Once upon a time, in a land so far away time itself had actually come to a halt, there was a football team called Birmingham City. To be honest, calling them a football team was pushing it a bit as they were to football what Steptoe was to scrap, but I digress. This ‘football’ team had dreams of one day playing in the greatest of tournaments, the Premiership. So they went about signing lots of has beens, some never had beens and some never bloody will be’s and – of course – Lilly Savage. The story kind of ends happily as they made it to their Shangri-la, to find out whether they hung on of course, you will need to wait for the next exciting instalment.

The ‘City’ that this ‘football’ team came from had to be seen to be believed of course. There are two things that you would pick up very quickly if you visited this mythical land. Firstly, everyone who lives there has a blocked up nose and is therefore impossible to understand, and secondly the place makes Beirut look like the world capital of culture and design. The best selling holidays for these apparently flu ridden people, are in Afghanistan. This is mainly as the property and general surroundings are so much nicer there and not because they do a good deal on Beechams Powders.

One cold grey day, much like all the other cold grey days they had, another football team arrived in town. Now this team was a real team, and Chelsea was their name. Now, if this was not a fairy story Birmingham would of course never have been allowed to kick the same ball as the boys in blue from West London. But in stories such as these anything can happen. So on this particular day the people of Birmingham (their pockets stuffed with tissues) climbed out of their skips and cardboards boxes and headed towards an unfinished piece of wasteland called St Andrews. A team of pub players would never have a chance against quality opposition in real life of course, so to make this fable more interesting we do need to add in their Knight in not so shining armour, Sir Mark ‘who shall I send off next’ Halsey, who made the long journey from Lancashire on whippet back.

The problem with Sir Mark was that he had been dropped on his head many, many times when he was younger. This led him to be easily confused which on occasions meant he would send off a player for being fouled, or possibly even send off the wrong player altogether – well they do all look the same in their nice clean football kits after all. Sir Mark, as was his want whenever he officiated at a Chelsea game, tried so hard to spoil the proceedings that even his prized Whippet decided to crawl under some bricks (comically named the Executive Lounge) and die. Whenever a player from SkipCity fell over, he would book a Chelsea one. Whenever Lilly Savage, his golden locks flowing beautifully with half a pound of Lard rubbed in, asked him to give a free kick, he would oblige. Yet still, through it all, the quality of those brave boys from West London shone through.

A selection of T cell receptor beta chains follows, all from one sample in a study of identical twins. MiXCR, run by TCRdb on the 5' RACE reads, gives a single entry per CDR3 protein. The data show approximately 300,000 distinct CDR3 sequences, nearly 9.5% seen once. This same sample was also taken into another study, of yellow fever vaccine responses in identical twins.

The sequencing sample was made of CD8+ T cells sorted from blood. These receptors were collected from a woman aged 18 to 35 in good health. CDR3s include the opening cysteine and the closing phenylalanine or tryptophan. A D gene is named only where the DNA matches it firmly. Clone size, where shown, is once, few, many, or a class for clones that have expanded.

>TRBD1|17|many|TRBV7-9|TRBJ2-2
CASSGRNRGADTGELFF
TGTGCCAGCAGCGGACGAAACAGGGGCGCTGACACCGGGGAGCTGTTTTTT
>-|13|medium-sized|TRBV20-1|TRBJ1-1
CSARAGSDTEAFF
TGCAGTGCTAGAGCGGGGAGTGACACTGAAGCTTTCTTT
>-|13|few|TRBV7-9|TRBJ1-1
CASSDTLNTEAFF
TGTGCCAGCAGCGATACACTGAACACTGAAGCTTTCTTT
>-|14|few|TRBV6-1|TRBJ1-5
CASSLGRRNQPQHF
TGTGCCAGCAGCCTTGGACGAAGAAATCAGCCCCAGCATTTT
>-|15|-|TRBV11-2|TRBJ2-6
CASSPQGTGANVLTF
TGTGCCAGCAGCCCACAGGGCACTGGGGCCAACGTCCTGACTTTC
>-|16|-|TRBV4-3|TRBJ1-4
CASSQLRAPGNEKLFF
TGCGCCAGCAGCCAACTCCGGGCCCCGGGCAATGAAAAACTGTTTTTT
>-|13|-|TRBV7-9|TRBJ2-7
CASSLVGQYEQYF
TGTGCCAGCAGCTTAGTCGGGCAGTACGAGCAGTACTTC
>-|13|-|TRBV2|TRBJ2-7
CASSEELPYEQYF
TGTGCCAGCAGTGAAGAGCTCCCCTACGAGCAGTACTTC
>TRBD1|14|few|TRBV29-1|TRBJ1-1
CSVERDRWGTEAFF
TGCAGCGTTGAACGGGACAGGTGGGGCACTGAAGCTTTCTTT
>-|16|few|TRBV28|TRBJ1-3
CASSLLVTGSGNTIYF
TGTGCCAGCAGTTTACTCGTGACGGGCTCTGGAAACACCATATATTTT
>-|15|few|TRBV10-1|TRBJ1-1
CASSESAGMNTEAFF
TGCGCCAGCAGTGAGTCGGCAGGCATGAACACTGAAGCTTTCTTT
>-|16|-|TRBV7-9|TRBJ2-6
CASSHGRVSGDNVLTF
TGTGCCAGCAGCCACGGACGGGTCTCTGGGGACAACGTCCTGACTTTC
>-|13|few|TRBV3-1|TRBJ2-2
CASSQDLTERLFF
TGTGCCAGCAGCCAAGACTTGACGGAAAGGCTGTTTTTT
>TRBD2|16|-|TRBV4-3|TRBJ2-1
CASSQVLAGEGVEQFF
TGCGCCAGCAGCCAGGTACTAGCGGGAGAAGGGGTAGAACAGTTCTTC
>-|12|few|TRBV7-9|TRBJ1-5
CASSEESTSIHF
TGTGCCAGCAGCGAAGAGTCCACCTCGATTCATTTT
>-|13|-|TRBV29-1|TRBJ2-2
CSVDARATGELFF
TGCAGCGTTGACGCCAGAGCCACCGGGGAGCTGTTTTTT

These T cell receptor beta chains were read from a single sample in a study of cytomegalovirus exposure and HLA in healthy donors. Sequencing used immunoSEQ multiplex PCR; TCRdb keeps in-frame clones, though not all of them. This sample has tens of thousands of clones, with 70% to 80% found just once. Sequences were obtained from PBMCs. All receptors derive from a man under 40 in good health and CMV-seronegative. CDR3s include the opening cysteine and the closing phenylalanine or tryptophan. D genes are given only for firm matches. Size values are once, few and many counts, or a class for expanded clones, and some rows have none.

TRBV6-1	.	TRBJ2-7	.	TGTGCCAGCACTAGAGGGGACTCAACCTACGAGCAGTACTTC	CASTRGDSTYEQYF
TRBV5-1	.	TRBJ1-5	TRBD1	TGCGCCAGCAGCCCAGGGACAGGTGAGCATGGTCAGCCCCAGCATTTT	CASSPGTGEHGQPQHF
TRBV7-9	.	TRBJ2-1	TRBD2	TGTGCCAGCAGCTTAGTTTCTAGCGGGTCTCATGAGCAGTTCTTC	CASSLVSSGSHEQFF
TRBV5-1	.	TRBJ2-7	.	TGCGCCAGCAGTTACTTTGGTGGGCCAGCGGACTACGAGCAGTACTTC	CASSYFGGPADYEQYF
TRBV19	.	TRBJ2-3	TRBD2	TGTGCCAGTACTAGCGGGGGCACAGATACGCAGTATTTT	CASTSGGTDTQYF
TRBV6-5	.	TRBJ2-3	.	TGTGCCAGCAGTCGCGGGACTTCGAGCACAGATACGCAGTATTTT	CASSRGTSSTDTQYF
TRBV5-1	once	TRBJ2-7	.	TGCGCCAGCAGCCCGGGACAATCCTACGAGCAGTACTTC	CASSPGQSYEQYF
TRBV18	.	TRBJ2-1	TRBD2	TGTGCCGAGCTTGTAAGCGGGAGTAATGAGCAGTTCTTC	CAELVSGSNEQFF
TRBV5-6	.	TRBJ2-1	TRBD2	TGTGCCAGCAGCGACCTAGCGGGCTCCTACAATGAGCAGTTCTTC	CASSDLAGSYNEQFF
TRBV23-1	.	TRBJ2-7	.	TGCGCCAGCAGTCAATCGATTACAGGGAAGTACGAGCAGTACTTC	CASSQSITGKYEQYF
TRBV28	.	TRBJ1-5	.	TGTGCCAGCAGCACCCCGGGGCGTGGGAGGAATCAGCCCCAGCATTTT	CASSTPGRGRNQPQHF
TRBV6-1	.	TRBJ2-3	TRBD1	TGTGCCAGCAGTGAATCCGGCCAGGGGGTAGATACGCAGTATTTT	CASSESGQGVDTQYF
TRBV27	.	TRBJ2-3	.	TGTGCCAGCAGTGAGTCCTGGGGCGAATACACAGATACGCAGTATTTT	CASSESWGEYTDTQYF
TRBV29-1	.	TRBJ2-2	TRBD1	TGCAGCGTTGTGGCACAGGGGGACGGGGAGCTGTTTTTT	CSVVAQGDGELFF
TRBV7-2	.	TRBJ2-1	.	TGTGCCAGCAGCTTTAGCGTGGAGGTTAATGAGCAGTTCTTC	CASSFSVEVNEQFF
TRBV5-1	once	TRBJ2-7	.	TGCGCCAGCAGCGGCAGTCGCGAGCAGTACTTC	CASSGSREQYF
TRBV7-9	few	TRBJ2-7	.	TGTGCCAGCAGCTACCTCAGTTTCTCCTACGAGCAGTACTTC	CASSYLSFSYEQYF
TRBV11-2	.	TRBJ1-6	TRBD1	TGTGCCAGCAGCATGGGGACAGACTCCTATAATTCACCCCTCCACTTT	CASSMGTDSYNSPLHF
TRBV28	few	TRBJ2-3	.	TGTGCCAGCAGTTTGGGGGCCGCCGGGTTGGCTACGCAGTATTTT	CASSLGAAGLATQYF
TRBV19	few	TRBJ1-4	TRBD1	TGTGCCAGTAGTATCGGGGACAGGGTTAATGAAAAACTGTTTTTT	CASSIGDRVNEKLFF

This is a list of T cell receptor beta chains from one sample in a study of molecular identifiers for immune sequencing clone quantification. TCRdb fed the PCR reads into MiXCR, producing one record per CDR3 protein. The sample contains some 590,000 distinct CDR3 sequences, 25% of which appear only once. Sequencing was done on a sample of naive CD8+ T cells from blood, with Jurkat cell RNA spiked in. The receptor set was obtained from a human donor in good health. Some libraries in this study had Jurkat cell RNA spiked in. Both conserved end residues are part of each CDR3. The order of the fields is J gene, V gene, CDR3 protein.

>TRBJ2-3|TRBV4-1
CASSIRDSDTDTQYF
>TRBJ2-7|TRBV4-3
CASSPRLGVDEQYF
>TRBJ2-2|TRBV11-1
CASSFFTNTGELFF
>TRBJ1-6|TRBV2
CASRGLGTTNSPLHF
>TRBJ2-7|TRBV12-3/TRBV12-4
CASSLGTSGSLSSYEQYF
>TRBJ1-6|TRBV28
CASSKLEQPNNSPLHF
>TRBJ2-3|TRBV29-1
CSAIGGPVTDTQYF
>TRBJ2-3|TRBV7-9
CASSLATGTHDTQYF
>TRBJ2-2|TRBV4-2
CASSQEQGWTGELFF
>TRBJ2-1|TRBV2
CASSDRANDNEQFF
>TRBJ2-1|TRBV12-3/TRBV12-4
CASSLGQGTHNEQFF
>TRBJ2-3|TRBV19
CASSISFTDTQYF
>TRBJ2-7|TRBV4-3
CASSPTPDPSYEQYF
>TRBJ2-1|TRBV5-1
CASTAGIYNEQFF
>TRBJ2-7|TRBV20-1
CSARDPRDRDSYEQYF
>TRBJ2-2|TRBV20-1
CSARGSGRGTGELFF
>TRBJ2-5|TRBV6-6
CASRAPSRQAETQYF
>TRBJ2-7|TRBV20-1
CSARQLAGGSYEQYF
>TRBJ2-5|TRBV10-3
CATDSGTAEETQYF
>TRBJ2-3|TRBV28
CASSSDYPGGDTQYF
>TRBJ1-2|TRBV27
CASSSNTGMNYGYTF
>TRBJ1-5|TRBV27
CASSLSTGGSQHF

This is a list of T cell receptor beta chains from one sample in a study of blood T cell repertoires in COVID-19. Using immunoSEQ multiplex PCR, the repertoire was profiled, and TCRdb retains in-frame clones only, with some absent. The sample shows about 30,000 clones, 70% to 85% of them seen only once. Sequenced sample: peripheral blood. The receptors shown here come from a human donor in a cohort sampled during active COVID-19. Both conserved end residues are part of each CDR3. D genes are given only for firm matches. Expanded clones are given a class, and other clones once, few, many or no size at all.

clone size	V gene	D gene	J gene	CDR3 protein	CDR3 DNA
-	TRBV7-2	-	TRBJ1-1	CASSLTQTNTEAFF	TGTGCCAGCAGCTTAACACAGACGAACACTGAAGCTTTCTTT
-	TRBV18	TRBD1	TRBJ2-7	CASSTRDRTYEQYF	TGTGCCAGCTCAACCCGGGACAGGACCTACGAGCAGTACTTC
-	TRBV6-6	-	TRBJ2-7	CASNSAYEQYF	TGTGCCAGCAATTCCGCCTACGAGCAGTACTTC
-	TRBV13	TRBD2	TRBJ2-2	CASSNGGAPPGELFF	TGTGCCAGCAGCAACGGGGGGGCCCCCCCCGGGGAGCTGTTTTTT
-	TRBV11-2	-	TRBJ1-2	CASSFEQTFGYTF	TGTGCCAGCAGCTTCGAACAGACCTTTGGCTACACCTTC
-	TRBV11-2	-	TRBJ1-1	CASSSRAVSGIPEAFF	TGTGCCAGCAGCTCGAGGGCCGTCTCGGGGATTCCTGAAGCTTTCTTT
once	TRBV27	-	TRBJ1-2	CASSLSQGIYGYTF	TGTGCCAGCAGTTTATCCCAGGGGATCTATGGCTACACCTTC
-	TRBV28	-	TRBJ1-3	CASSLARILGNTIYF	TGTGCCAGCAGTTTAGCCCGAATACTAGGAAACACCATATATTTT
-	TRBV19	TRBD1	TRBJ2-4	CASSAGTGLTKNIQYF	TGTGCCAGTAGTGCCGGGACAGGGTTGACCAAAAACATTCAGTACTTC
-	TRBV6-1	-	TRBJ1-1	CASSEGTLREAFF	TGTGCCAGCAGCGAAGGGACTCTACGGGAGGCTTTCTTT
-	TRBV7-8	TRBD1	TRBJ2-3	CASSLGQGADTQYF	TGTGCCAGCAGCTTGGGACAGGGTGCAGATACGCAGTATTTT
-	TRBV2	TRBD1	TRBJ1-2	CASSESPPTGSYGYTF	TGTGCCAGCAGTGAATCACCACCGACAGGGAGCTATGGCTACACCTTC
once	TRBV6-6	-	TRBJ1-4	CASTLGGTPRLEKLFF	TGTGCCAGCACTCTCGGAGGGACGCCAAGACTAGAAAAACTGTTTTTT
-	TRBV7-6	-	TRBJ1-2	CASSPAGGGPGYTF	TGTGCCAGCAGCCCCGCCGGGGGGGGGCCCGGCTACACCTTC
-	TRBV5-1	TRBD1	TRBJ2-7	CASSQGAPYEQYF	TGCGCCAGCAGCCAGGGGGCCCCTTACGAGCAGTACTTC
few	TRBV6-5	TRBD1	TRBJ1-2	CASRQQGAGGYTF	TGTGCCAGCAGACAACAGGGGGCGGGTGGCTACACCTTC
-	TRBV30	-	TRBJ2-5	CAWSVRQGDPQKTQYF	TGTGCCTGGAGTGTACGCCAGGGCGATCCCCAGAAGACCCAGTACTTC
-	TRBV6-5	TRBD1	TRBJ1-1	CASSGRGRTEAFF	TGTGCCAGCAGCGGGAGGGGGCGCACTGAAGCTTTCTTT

A fine display – once more – from Lord Carlo of Cudicini in the early stages meant that the Brummie boys were left with nothing but old copies of the Big Issue to keep them warm before His Highness Franco of Zola made the breakthrough with a fine half-volley on the stroke of half-time. Birmingham’s winless run was stretched to 10 games when the good king Eidur sealed his man of the match display with a fine header just four minutes into the second half. The wicked Chelsea supporters sang cruel songs to their compatriots telling them that they, ‘might as well go home’, with little understanding of how hurtful a chant such as this could be. One Brummie, nasal spray in hand, burst into tears. “But I like being able to sit on a plastic seat, I don’t want to go back to my hole in the ground”. But, sadly, no one could hear his forsaken cries.

Even Sir Mark now began to think that his attempts to help Birmingham were futile. He seemed so impressed when Jimmy Floyd Havawank actually ran with the ball, that he awarded a penalty which Jimmy himself stepped up to bang into the back of the net. His generosity satisfied, he decided to level things up by awarding one to the home side for no apparent reason which Lilly Savage rather fortunately scrapped home off of the inside of a post. Shortly after, Sir Mark decided to put the poor Brummies out of their misery by blowing his whistle.

The mighty boys from West London had travelled north, across fields and cobbled streets, and performed quite poorly up until His Highness Franco of Zola scored his goal. Although much better in the second half they did not quite seem to click against the team of waifs and strays who seemed more than happy to put the boot in whenever the chance arose. No one from the Chelsea end, of course, was too bothered with that as they headed back down the M1 with three precious points. Where they all lived happily ever after.

TEAM; Cudicini – Melchiot, Terry, Desailly, Gallas – Gronkjaer (De Lucas 74), Lampard (Morris 62), Petit, Le Saux – Zola (Hasselbaink 45), Gudjohnsen.
Subs not used: de Goey, Cole.

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